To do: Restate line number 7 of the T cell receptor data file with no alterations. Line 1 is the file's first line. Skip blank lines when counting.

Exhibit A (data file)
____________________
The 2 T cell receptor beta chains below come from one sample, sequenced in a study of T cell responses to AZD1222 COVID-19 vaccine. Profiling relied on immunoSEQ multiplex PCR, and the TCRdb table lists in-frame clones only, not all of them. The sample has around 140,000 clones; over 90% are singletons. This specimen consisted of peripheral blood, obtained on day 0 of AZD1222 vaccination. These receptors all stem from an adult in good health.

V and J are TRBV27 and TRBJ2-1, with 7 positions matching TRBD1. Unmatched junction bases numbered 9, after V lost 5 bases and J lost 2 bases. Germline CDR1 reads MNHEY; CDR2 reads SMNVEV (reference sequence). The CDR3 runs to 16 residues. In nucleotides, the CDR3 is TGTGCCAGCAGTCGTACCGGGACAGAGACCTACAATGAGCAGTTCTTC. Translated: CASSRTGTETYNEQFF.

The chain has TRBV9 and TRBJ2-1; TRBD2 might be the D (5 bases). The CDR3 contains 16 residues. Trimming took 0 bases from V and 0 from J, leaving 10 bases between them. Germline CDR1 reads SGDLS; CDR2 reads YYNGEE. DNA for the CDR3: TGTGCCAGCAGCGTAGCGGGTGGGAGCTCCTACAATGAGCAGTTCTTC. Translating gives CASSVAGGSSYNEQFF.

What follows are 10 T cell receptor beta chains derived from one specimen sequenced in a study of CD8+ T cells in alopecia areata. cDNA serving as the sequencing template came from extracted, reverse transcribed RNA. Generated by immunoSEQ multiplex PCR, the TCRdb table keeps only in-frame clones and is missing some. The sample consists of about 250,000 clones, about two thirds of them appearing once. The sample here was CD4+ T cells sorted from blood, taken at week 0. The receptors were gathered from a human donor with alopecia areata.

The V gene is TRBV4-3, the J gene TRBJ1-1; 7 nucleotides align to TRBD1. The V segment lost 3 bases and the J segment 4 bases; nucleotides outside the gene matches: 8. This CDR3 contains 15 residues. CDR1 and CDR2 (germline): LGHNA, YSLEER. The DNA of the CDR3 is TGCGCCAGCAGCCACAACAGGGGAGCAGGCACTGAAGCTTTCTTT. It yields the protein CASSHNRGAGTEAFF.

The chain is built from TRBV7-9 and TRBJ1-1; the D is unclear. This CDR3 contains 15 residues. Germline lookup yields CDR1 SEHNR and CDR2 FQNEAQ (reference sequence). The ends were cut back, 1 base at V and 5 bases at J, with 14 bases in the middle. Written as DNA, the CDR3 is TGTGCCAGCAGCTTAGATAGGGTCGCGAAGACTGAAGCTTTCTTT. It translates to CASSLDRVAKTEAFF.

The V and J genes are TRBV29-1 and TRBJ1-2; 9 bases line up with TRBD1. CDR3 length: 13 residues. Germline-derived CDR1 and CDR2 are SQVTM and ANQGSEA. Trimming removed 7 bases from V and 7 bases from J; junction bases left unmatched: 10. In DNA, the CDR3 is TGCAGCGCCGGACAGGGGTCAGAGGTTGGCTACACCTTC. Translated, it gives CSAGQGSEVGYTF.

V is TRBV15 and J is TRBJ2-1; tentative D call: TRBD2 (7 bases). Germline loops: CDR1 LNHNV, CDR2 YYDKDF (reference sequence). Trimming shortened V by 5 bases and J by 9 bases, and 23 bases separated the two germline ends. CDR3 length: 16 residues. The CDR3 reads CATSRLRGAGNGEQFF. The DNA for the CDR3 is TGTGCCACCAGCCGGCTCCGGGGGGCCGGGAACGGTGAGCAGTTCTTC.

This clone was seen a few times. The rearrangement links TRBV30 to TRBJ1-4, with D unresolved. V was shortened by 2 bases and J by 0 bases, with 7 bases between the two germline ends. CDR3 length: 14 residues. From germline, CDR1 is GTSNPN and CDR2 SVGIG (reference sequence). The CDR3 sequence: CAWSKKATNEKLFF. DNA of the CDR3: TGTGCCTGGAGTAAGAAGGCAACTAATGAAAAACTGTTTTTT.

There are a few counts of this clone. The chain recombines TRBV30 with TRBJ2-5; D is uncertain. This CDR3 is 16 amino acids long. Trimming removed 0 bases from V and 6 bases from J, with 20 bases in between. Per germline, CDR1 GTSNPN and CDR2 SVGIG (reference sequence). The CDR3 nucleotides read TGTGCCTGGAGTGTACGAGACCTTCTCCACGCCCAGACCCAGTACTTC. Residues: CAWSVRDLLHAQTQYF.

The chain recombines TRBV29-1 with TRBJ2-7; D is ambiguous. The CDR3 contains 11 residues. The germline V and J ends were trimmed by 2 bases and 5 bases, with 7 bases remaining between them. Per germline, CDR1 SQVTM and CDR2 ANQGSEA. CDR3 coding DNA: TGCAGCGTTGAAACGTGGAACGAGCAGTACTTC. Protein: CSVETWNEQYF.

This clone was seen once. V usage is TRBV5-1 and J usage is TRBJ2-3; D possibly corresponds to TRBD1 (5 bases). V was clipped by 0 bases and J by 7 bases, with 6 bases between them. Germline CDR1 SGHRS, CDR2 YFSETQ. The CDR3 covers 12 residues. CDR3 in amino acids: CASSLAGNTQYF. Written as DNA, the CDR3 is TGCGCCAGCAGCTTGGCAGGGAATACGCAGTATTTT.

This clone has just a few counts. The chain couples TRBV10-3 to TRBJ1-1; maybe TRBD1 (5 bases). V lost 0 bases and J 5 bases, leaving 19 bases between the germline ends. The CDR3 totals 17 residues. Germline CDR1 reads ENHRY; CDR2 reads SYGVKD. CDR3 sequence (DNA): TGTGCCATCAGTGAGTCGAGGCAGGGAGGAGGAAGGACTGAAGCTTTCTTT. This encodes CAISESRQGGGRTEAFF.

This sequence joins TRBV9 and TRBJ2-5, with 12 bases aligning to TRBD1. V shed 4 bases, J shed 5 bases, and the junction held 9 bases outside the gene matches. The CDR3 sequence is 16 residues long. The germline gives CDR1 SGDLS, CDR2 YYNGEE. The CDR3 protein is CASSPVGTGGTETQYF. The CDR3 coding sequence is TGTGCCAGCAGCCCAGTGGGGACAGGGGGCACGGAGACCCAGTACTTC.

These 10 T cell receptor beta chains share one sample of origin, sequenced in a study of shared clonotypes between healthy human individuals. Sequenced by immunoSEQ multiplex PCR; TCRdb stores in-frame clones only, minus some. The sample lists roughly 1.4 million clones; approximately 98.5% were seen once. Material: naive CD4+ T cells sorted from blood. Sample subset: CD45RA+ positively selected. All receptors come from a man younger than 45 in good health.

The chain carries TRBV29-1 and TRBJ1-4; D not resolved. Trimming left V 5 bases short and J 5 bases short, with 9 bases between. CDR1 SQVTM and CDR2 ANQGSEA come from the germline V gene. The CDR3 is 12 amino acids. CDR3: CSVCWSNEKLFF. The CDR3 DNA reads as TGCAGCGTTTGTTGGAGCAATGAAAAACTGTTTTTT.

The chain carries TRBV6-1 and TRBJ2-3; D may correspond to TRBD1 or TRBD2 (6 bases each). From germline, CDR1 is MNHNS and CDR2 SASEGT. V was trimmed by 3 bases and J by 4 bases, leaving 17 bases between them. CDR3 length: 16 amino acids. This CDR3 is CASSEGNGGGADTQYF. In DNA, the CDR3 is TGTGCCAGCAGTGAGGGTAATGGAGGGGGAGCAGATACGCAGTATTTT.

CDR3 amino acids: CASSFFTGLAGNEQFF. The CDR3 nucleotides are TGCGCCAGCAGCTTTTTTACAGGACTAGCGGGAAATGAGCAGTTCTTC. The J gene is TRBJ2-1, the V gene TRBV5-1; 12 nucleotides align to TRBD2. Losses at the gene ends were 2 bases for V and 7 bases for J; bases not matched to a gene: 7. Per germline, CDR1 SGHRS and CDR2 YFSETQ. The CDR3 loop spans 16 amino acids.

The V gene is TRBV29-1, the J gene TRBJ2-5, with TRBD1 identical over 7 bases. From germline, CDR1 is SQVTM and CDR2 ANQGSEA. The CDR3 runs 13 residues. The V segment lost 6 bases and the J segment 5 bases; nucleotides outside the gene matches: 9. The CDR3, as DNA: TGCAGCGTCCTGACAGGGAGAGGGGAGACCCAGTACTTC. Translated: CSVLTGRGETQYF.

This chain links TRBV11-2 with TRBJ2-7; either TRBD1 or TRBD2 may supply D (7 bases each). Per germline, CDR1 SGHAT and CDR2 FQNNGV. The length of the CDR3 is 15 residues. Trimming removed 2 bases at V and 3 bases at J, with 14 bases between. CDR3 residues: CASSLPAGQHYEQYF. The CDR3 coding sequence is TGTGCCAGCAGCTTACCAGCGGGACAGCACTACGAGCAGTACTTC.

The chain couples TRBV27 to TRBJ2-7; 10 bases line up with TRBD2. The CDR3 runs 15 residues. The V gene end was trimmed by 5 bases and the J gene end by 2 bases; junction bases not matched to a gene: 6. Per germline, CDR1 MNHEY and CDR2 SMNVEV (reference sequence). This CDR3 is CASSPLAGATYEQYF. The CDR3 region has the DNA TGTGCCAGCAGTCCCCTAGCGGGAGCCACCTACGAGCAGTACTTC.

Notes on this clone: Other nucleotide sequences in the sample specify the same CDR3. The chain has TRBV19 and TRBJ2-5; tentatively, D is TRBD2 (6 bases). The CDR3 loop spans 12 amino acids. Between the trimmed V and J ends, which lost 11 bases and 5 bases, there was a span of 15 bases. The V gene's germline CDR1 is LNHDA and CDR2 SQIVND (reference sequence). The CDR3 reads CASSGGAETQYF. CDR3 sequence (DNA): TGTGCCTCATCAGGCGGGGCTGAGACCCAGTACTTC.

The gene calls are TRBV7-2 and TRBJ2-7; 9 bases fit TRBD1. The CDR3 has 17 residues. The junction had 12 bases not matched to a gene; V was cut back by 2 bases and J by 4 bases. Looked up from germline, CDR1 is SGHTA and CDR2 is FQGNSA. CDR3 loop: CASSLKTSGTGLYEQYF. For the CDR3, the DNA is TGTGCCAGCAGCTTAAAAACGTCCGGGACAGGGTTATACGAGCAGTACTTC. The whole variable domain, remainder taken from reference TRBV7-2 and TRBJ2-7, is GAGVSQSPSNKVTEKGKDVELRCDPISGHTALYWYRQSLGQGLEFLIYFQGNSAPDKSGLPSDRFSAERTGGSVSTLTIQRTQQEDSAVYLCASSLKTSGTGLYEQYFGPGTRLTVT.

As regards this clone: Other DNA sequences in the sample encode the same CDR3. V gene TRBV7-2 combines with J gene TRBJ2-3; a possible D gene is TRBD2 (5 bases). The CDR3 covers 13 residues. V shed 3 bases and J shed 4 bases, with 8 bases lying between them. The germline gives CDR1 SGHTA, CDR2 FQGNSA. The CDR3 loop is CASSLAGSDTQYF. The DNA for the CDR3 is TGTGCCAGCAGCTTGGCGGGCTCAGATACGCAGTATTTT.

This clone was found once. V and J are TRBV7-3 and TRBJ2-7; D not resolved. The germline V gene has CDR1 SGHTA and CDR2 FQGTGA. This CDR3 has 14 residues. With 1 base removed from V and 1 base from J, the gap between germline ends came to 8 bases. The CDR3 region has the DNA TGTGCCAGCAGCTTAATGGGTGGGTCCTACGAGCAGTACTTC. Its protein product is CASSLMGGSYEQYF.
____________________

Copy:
The V and J genes are TRBV29-1 and TRBJ1-2; 9 bases line up with TRBD1. CDR3 length: 13 residues. Germline-derived CDR1 and CDR2 are SQVTM and ANQGSEA. Trimming removed 7 bases from V and 7 bases from J; junction bases left unmatched: 10. In DNA, the CDR3 is TGCAGCGCCGGACAGGGGTCAGAGGTTGGCTACACCTTC. Translated, it gives CSAGQGSEVGYTF.